We hope that feeding is going well, but realise that you may concerned about the risk of you baby getting Coronavirus (COVID-19) while you are feeding and getting to know each other.

Current evidence suggests that Coronavirus is spread by respiratory droplets (coughing and sneezing), direct contact and contaminated surfaces/equipment. It is important that you protect your baby by:

  • washing your hands regularly
  • avoid sneezing and coughing near your baby
  • ensuring surfaces and equipment are clean
  • having skin to skin contact
  • limit the number of people who hold your baby

Unicef: https://www.unicef.org.uk/babyfriendly/infant-feeding-during-the-covid-19-outbreak/


There is no evidence at the moment to suggest that Coronavirus can be transmitted from mother to baby through breastmilk.

Breastfeeding protects babies from developing infections as breastmilk contains special factors that destroy bacteria and viruses as well as boosting the baby’s immune system.

It is important that you continue breastfeeding/giving breastmilk even if you become unwell.

If any member of the family becomes ill, the baby will have already have been exposed to the illness. Interrupting/stopping   breastfeeding may actually increase the baby’s risk of becoming ill.

Follow these links for more information

Breastfeeding Network: https://www.breastfeedingnetwork.org.uk/coronavirus/

La Leche League International: https://www.llli.org/coronavirus/ (Available in different languages)

Formula/bottle feeding

If you are formula/bottle feeding your baby, continue to follow current guidance on washing/ sterilizing equipment and making up feeds.

Continue to feed your baby responsively, pacing the feeds and limiting the number of people who feed your baby.

First Steps Nutrition has useful information on safe formula/bottle feeding:  https://www.firststepsnutrition.org/parents-carers 

What to do if you become ill

Public Health England (PHE) has issued the following guidance to follow if you become ill:

  • washing your hands before touching the baby, breast pump or bottles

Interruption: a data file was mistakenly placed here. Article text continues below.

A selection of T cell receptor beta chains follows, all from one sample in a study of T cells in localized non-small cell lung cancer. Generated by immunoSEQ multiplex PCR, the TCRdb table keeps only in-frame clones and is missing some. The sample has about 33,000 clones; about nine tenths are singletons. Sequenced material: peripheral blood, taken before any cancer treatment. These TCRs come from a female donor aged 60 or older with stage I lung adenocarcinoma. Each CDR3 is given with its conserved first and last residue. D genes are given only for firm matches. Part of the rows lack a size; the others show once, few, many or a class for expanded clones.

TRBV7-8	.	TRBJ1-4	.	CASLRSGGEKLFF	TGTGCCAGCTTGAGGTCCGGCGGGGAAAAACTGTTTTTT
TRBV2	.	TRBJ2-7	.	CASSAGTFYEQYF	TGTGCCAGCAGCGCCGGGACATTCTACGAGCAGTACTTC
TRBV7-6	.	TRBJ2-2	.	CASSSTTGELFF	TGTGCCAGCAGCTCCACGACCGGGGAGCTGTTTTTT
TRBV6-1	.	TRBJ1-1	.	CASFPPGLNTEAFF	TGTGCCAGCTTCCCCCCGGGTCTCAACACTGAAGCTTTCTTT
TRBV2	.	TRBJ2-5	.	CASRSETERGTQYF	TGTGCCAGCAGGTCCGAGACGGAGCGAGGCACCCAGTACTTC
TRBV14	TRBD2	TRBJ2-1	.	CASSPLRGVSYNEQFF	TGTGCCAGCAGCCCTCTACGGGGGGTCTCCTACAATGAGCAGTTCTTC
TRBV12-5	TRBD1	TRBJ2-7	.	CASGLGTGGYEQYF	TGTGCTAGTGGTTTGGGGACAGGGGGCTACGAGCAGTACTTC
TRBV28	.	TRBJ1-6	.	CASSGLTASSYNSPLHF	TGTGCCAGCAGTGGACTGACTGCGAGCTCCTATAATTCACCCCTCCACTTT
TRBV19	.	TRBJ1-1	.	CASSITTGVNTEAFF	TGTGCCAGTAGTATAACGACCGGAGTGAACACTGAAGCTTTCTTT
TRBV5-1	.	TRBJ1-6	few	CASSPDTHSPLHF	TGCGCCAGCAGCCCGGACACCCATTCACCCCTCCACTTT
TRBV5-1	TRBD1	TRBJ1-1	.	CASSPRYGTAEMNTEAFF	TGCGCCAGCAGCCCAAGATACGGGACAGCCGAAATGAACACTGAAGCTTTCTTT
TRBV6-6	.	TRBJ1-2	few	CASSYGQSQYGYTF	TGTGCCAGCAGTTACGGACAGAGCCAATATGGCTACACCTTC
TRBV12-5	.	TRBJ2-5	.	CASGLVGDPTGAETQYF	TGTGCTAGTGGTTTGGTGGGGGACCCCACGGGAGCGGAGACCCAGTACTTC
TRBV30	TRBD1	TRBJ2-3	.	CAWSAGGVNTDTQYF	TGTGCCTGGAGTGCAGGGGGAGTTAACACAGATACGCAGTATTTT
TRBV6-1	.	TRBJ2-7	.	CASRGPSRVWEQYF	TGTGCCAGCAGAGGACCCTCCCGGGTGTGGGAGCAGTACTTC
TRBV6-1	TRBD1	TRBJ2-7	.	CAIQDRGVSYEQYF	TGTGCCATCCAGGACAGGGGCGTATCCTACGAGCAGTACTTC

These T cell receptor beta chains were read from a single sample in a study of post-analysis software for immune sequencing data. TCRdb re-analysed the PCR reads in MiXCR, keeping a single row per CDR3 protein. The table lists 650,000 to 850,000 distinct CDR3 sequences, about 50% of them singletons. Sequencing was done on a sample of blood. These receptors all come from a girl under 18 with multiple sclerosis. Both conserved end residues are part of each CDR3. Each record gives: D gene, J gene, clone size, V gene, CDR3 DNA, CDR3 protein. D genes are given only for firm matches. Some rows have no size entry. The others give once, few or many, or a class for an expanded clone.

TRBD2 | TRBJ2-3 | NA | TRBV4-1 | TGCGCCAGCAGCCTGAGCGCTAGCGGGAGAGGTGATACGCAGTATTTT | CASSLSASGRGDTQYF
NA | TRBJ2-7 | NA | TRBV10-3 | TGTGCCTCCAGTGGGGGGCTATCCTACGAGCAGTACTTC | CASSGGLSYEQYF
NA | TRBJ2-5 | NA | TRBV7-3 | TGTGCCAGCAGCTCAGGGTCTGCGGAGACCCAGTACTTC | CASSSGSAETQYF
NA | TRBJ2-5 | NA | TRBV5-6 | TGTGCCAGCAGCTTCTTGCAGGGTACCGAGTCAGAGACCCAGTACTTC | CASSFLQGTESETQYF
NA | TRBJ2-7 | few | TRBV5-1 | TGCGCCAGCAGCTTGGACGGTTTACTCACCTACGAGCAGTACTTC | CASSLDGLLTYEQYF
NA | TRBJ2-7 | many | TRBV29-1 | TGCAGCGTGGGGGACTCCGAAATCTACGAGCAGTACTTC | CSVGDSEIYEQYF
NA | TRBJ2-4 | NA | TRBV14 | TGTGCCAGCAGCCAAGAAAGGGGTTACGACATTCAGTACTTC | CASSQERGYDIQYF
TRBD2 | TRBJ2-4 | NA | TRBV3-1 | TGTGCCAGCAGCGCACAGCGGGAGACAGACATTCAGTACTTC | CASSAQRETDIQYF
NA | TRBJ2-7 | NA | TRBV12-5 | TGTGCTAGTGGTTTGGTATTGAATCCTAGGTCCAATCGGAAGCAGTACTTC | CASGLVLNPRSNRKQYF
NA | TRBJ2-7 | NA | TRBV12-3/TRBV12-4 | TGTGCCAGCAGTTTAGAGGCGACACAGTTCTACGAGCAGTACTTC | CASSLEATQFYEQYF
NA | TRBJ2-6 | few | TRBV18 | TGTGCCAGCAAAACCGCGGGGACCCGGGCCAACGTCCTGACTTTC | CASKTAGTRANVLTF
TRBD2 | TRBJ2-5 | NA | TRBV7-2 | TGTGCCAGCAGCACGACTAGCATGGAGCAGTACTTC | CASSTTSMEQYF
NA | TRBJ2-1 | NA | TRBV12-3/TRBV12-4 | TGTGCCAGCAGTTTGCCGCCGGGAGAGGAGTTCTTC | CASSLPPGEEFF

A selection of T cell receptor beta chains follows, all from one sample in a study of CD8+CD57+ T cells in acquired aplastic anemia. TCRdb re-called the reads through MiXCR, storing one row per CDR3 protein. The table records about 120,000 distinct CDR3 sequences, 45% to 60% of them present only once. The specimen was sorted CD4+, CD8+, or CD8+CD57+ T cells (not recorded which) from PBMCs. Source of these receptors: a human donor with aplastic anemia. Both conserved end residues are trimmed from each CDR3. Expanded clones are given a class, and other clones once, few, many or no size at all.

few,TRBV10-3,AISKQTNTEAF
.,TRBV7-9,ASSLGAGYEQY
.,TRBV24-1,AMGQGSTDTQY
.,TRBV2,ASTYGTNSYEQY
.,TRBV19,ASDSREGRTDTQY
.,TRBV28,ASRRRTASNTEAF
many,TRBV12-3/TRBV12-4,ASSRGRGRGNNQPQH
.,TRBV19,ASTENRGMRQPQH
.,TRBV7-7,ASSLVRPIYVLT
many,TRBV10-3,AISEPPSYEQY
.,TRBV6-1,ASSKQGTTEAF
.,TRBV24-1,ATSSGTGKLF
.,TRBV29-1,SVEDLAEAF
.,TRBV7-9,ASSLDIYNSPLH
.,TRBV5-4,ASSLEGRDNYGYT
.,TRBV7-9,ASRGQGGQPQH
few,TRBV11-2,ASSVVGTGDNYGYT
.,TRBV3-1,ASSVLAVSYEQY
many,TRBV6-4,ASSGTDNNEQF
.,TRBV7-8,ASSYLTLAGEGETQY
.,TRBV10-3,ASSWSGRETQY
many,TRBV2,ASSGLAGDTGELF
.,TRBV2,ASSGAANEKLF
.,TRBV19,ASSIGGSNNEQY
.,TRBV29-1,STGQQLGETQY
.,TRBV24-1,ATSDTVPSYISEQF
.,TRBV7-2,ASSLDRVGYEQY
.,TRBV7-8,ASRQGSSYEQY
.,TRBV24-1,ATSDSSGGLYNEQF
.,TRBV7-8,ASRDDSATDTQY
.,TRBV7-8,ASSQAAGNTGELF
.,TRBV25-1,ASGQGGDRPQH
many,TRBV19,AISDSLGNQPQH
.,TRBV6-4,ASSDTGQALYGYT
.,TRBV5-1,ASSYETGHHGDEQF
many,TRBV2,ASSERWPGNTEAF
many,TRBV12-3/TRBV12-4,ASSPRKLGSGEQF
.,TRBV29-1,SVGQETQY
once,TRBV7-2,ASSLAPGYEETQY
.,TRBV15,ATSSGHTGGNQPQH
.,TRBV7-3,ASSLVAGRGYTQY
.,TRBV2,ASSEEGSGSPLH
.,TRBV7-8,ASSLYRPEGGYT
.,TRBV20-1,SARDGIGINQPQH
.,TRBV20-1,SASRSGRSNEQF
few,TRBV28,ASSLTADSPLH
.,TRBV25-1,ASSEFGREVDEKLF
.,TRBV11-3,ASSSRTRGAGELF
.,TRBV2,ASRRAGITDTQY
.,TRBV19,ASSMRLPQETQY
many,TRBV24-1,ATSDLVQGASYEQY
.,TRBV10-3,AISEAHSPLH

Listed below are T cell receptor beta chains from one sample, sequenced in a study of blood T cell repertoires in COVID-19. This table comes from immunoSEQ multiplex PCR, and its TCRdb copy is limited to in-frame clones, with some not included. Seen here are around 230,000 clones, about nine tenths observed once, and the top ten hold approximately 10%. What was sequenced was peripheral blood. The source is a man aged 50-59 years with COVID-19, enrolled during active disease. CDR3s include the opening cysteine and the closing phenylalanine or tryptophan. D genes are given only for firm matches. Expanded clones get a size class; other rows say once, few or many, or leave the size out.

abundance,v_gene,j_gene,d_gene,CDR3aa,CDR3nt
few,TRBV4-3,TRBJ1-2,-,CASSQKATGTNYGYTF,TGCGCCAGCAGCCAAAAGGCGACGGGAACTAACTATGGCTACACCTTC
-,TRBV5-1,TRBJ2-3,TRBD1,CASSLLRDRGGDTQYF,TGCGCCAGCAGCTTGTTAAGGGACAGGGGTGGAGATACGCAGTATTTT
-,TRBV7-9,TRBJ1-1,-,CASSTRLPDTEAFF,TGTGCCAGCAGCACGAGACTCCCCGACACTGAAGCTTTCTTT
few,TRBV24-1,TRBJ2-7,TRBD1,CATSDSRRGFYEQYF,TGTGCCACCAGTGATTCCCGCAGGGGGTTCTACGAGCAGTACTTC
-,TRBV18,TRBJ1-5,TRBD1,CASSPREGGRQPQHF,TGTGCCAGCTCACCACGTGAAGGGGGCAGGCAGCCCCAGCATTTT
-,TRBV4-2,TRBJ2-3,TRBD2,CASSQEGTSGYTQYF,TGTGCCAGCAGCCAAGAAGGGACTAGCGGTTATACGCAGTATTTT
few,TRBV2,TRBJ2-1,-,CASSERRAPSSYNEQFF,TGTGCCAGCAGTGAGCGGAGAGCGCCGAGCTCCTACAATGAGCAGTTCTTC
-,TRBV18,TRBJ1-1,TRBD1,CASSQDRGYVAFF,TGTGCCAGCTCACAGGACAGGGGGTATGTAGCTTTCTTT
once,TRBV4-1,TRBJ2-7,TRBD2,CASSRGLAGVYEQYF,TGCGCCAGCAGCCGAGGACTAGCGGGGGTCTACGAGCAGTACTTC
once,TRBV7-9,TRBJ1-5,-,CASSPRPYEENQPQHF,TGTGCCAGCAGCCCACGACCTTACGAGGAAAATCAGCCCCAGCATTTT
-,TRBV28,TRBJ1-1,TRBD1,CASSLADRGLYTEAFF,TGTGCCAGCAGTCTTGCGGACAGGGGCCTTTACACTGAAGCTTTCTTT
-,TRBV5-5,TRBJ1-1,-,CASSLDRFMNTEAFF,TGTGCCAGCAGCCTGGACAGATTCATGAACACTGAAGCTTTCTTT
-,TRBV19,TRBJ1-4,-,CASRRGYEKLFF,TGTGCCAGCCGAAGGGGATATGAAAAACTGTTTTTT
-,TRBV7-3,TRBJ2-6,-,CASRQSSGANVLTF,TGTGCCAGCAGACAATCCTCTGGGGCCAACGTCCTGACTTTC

• avoiding coughing or sneezing on the baby while feeding
  • cleaning any breast pump as recommended by the manufacturer after each use
  • considering asking someone who is well to feed your expressed breastmilk to the baby
  • If you are feeding with formula or expressed milk, sterilise the equipment carefully before each use. You should not share bottles or a breast pump with someone else.

The Lullaby Trust also has useful information for keeping your baby safe.


Information for new Parents

The movement of our wards within maternity has resulted in a number of changes to the provision of infant feeding preparation. As a result those parents wishing to formula feed their baby must now provide their own readymade formula milk (not powdered). Our staff will assist you with sterilising your bottles.

We still have a freezer available for those women wishing to store their harvested or frozen breast milk.

Darent Valley Hospital has achieved UNICEF Baby Friendly Award - the joint efforts of the maternity, neonatal and paediatric teams have been rewarded with the UNICEF Stage 3 Accreditation.

Skin to skin contact with your baby

As soon as your baby has been born, s/he will be carefully dried and placed on your chest skin to skin with you and covered with a blanket. This is the best start that you can give to your baby – cuddling skin to skin after the birth for as long as you can. It eases your baby into the world, keeping him/her warm, well and secure.

Skin to skin contact has a positive effect upon stabilising your baby’s heart rate, breathing and blood sugar. Most importantly, it enables baby to find its way to the breast and take the first feed of colostrum which is rich with goodness. Even if you don’t intend to breast feed, having this precious colostrum for the first few feeds gives your baby the benefit of the protection and immunity it provides.

Whilst in hospital

Midwives offer breastfeeding support. In addition we also have a team of excellent breastfeeding specialists who can offer additional support if you need it.